• http://www.jonathanmariano.com Jonathan Mariano

      “I have often wondered why some strands of climate/environmental thinking don’t resonate more with the conservative or libertarian-minded.”

      I concur. I guess one could say the same about the inverse, why some strands of conservative or libertarian thinking don’t resonate more with the climate/environmental/eco-minded. IMHO, there is so much in common!

      You ask a thought provoking question on CO2. I would position GreenTea as big tent, welcoming folks who are eco-conscious. Some folks may be for legal restrictions, others may be for cultural change. The battle in the mainstream right now is that CO2 doesn’t even cause global warming as opposed to finding a solution.

      What matters most is that the connection is recognized and accepted.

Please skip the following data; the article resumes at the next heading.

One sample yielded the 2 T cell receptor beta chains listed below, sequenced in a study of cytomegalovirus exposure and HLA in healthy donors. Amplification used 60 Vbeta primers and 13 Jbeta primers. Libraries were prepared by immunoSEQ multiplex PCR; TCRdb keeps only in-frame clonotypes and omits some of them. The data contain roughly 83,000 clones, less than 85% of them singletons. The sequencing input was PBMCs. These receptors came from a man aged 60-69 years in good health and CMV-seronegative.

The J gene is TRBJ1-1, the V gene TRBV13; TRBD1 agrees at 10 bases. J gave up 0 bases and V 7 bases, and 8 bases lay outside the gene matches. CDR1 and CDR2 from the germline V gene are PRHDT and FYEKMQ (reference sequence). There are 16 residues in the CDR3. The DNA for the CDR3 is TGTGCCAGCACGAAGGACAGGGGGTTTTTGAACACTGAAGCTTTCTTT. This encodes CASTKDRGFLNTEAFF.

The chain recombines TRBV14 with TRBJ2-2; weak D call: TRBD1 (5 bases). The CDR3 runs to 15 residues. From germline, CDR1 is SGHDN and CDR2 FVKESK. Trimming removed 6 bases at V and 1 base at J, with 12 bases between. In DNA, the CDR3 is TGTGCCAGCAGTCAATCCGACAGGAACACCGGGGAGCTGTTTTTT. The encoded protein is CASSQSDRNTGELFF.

• Andrew

        “I concur. I guess one could say the same about the inverse, why some strands of conservative or libertarian thinking don’t resonate more with the climate/environmental/eco-minded. IMHO, there is so much in common!”

        Absolutely. I think there are certain people who make the connections, but like you said they are not in the mainstream. I’m almost done reading Eric Pooley’s “Climate War”, and am very much struck by something both sides do: take the most extreme, unreasonable element of the other side, brand it as the other camp’s “middle”, and shoot it down. (I guess just like the rest of politics!)

        And I’m just as struck by the tendency of many green folks to brand anyone who opposes action as denialists, corporate hacks, selfish, unwilling to sacrifice for the planet, etc. – this de-legitimize anything the other person has to say, and preclude the finding of common ground.

  • David B.